There have been a lot of discussions and debates about dating and how poorly we do it in our culture. Teens and young adults feel a lot of pressure about dating. Should you ask out this person or that person? How do you know if the other person is interested? How do you get someone’s attention and not be a jerk about it? These questions have been around forever, and it doesn’t seem social media has made them any easier to figure out.

Let me give you a different way to think about it. For better or worse, dating is how we practice being with members of the opposite sex. Because it’s practice, you shouldn’t take it too seriously. Here’s what I mean by that: most people you date will not be “the ONE.” What’s more, you‘ll know it after being with this person for about 15 minutes.

And that’s OK. But since we seem to have to go through this process, let’s make it work for us. Everyone you date will teach you something. There will be things you like and don’t like. What are those things? What attracted you to this person? What makes you want to leave? These things and more will be important to know as you discern what person God is leading you to spend the rest of your life with. So, take good notes.

And here’s one more thing: leave the person you dated better than they were before they dated you. In dating, camping rules apply. Guys, remember you’re dating someone’s future wife. Ladies, you’re dating someone’s future husband. None of us has the right to use these people, harm them in any way, or cause them to doubt their own self-worth or the goodness of true love.

Too often, dating badly becomes a train wreck of hurt feelings and damaged souls. Christ-followers date differently. We always leave the person better, more sure of who they are as a person, more certain of their worth as a human being, and most importantly, more sure of Christ’s love for them.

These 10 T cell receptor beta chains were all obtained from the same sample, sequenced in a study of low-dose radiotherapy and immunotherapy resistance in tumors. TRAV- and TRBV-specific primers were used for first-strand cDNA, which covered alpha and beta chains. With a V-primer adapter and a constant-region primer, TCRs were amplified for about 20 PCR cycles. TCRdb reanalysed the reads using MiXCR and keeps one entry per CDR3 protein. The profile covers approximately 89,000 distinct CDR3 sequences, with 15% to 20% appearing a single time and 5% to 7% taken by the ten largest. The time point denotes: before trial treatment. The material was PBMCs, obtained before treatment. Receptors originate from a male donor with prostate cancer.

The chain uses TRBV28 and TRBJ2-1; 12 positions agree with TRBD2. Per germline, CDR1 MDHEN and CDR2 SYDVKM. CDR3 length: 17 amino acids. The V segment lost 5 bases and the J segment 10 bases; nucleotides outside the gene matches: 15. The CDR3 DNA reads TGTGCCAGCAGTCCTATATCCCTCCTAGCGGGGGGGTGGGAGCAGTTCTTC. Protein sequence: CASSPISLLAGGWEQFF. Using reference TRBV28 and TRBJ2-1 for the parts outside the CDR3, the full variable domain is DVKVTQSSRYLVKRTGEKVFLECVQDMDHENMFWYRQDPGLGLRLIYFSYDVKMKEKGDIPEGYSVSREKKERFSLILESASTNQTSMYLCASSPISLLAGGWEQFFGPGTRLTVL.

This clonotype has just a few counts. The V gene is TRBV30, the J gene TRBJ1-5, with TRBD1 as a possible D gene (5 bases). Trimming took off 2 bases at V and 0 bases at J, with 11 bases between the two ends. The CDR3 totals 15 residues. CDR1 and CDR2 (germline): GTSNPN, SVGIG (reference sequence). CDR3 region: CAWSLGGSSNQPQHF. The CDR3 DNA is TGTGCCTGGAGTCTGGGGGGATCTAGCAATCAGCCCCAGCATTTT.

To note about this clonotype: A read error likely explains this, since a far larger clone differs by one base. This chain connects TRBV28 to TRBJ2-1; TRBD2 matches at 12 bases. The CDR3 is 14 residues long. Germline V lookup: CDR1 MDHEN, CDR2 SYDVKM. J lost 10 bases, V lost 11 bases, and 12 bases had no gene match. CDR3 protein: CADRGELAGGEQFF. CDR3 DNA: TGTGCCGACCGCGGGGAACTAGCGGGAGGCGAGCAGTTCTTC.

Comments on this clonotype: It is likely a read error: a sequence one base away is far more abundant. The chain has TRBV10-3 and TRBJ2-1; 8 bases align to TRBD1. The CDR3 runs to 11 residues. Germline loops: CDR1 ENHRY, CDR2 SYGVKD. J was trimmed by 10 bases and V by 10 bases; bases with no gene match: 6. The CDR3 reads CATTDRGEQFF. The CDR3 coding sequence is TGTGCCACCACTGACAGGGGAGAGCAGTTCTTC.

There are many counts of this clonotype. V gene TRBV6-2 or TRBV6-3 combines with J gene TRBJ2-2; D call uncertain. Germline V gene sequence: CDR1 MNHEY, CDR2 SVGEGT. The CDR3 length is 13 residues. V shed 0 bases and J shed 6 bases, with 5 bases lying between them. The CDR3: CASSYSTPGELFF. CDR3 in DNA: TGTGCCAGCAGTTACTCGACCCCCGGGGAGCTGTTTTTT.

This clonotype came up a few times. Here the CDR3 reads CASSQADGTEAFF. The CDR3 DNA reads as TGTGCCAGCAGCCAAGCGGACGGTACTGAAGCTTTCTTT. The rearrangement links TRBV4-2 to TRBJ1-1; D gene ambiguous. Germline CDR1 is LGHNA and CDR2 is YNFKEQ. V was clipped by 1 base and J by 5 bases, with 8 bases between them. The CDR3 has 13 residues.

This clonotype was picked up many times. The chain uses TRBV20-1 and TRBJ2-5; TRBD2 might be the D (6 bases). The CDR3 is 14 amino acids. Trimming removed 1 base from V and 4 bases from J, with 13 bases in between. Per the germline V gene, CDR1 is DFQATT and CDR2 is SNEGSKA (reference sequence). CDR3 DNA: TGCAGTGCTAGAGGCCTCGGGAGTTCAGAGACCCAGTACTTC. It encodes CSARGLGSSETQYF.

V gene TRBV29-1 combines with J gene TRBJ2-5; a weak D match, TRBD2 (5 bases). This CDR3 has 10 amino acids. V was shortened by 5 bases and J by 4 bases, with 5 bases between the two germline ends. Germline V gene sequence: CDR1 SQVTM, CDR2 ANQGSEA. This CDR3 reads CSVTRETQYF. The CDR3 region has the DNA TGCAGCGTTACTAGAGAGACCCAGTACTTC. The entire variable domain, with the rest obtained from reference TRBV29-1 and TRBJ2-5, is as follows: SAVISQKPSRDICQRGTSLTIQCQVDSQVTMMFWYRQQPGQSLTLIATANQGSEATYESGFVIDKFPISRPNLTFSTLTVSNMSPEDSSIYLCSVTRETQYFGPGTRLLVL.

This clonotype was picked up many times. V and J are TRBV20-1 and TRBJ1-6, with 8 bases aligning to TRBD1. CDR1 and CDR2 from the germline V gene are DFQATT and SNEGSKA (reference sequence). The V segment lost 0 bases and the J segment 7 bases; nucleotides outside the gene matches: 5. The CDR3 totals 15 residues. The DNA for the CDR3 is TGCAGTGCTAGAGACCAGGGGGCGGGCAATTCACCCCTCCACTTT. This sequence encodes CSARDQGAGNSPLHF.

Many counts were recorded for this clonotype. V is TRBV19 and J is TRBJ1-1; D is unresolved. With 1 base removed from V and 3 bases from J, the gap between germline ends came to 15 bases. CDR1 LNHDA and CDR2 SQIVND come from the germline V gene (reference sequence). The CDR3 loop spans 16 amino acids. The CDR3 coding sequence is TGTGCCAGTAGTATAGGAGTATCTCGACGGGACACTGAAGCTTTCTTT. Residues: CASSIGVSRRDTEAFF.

Like I said, in dating, camping rules apply. Christ-followers always leave the person better, even when dating doesn’t work out.

Finding Family

One of the good things about being part of a local church is you will find a new extended family; you will find brothers and sisters, uncles and aunts, and grandparents who will add a lot of love to you and your family. I’ve talked about how important these people who became like family are to me (even though they’re not blood relatives).

But finding this family can be a little daunting. Say you’re a young couple who’s just moved to a new city and found a church you like. What’s next?

Find a family; that’s what’s next. Now, like I said, this can be a little uncomfortable, but let me give you some things to think about:

1. Most senior adults would relish having a young couple to hang out with. Most would respond very eagerly to an invitation to lunch, dinner, or just a cup of coffee.

2. Most senior adults mistakenly think they have nothing to offer to the younger generations. A lot of the time, senior adults don’t understand the digital world—and really don’t want to. They don’t think you would be interested in anything they have to say.

3. Don’t expect them to make the first move. You make it. Find a couple you think you might have something in common with—perhaps you grew up in the same town, went to the same college, work in the same career, or like to play golf. Any reason is a good reason to start the conversation.

Then, start the conversation. Ask them (or him or her) to lunch after church. Ask about their lives. Introduce them to your children. Tell your stories and listen to theirs. They’ll bring incredible wisdom to your life if you’re wise enough to hear it.

Find out their birthdays and anniversaries and celebrate them. You know, act like family.

The rewards will be more than you can ever imagine. You’ll get back more than you’ll ever give.

And all it will cost you is a cup of coffee.